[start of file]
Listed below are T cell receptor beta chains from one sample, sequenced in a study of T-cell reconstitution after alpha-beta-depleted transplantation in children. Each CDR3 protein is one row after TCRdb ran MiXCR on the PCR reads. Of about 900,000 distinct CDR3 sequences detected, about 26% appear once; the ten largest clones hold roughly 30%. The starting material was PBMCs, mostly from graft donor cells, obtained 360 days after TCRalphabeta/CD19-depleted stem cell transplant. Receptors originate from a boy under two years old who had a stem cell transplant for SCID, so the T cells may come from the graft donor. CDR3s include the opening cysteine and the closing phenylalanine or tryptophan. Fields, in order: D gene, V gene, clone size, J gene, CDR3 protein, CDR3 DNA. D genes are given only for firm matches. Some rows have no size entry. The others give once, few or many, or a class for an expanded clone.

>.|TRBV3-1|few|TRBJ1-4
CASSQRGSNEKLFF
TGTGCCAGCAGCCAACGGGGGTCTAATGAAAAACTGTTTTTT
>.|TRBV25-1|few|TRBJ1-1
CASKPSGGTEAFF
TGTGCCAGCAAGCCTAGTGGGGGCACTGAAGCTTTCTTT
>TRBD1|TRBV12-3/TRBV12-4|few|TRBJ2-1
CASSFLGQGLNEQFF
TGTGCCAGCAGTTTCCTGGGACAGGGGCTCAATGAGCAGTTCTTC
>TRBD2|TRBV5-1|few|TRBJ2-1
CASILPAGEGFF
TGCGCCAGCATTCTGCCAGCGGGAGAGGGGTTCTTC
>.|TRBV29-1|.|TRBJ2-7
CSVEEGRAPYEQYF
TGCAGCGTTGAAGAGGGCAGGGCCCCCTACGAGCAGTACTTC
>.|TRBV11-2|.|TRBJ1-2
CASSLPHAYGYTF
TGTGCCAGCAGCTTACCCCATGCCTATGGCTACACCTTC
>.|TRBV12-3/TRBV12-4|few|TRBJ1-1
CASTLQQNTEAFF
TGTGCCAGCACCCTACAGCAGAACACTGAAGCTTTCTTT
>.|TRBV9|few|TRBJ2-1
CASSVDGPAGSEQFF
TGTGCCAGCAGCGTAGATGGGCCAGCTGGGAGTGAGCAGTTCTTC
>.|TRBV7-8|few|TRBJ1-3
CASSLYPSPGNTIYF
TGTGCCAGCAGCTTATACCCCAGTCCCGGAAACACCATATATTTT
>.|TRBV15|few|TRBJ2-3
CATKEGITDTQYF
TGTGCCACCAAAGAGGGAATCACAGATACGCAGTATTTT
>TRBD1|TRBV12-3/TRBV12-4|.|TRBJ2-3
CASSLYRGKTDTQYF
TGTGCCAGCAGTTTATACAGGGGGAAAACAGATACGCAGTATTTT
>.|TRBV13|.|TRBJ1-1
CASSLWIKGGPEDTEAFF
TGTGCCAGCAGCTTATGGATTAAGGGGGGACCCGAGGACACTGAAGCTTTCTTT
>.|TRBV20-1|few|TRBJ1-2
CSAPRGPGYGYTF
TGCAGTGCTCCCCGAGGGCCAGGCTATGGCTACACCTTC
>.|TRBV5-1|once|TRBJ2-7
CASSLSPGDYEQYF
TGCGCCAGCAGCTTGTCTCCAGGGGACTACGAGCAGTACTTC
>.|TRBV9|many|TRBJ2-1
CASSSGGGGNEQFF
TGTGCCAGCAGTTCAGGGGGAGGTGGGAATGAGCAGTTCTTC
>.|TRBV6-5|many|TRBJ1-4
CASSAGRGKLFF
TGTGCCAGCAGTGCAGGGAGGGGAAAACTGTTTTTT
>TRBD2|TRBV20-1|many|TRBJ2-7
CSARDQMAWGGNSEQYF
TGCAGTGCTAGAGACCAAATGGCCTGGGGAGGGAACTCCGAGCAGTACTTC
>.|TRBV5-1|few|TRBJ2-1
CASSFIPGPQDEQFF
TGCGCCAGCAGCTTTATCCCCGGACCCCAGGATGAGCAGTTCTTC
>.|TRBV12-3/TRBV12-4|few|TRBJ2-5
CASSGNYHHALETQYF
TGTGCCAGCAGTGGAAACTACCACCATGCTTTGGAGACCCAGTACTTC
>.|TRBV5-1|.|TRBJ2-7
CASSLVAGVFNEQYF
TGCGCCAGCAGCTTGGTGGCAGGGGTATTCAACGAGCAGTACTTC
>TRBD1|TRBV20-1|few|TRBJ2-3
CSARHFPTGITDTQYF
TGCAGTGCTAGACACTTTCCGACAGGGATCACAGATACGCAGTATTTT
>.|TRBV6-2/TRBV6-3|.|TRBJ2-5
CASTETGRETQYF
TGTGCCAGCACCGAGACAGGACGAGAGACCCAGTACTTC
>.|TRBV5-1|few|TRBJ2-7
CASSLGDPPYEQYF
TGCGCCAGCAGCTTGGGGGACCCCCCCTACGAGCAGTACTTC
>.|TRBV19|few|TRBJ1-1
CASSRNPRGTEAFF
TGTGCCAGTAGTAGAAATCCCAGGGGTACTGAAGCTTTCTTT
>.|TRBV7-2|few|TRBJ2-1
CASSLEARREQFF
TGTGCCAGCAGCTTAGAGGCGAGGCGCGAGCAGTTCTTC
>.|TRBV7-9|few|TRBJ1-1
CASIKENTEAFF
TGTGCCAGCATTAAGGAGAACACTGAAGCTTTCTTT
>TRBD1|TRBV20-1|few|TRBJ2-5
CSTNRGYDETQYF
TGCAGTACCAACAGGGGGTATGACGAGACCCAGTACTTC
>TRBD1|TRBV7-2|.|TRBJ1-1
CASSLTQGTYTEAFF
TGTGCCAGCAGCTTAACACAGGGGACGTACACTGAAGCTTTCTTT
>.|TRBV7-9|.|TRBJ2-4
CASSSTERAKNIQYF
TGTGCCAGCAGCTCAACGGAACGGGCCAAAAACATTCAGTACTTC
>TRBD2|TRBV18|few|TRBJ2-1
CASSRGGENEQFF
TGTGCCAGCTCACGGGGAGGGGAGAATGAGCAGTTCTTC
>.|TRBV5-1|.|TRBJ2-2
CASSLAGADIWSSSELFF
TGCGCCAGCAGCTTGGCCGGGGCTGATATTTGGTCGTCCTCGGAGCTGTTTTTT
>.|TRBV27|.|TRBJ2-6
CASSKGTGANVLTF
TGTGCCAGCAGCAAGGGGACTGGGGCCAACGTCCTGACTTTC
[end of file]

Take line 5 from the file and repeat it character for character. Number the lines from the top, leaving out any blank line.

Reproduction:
>.|TRBV25-1|few|TRBJ1-1